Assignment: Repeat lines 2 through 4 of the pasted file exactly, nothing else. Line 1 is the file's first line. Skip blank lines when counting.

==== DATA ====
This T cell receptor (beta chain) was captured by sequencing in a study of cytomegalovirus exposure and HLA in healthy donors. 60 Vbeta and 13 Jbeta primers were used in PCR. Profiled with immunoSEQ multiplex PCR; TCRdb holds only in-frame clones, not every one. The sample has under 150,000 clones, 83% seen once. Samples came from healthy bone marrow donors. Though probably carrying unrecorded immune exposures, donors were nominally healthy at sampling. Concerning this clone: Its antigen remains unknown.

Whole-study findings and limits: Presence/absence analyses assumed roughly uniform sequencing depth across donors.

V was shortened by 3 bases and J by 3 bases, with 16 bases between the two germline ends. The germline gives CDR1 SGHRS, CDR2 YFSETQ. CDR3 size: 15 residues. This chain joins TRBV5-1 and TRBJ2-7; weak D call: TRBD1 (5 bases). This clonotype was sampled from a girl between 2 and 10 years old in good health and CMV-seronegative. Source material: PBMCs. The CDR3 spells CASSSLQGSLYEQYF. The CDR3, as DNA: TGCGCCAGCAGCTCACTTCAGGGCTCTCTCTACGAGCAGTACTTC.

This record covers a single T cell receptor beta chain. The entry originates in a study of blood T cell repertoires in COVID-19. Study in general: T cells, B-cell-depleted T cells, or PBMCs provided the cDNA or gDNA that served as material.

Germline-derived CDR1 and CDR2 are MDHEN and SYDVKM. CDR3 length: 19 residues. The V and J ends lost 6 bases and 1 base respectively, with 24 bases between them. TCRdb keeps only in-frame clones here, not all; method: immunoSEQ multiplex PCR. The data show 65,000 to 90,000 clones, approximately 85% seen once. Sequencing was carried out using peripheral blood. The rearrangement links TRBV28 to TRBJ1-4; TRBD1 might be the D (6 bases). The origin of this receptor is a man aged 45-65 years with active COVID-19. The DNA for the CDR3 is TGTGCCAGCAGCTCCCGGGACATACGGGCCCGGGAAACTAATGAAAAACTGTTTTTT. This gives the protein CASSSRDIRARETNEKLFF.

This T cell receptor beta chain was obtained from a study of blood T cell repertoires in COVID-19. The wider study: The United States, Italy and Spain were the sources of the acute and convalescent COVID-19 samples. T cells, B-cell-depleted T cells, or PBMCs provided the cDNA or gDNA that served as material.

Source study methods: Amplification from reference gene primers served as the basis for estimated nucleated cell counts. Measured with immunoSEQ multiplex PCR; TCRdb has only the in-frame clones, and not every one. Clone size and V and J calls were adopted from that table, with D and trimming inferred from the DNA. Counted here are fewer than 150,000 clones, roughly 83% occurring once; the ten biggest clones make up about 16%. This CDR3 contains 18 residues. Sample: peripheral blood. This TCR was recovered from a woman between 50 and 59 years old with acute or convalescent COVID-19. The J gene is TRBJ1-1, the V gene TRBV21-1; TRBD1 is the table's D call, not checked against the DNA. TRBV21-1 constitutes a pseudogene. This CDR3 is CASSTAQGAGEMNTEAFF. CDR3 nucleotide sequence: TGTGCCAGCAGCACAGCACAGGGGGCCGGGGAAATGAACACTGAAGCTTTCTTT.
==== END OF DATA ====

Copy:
Whole-study findings and limits: Presence/absence analyses assumed roughly uniform sequencing depth across donors.

V was shortened by 3 bases and J by 3 bases, with 16 bases between the two germline ends. The germline gives CDR1 SGHRS, CDR2 YFSETQ. CDR3 size: 15 residues. This chain joins TRBV5-1 and TRBJ2-7; weak D call: TRBD1 (5 bases). This clonotype was sampled from a girl between 2 and 10 years old in good health and CMV-seronegative. Source material: PBMCs. The CDR3 spells CASSSLQGSLYEQYF. The CDR3, as DNA: TGCGCCAGCAGCTCACTTCAGGGCTCTCTCTACGAGCAGTACTTC.

This record covers a single T cell receptor beta chain. The entry originates in a study of blood T cell repertoires in COVID-19. Study in general: T cells, B-cell-depleted T cells, or PBMCs provided the cDNA or gDNA that served as material.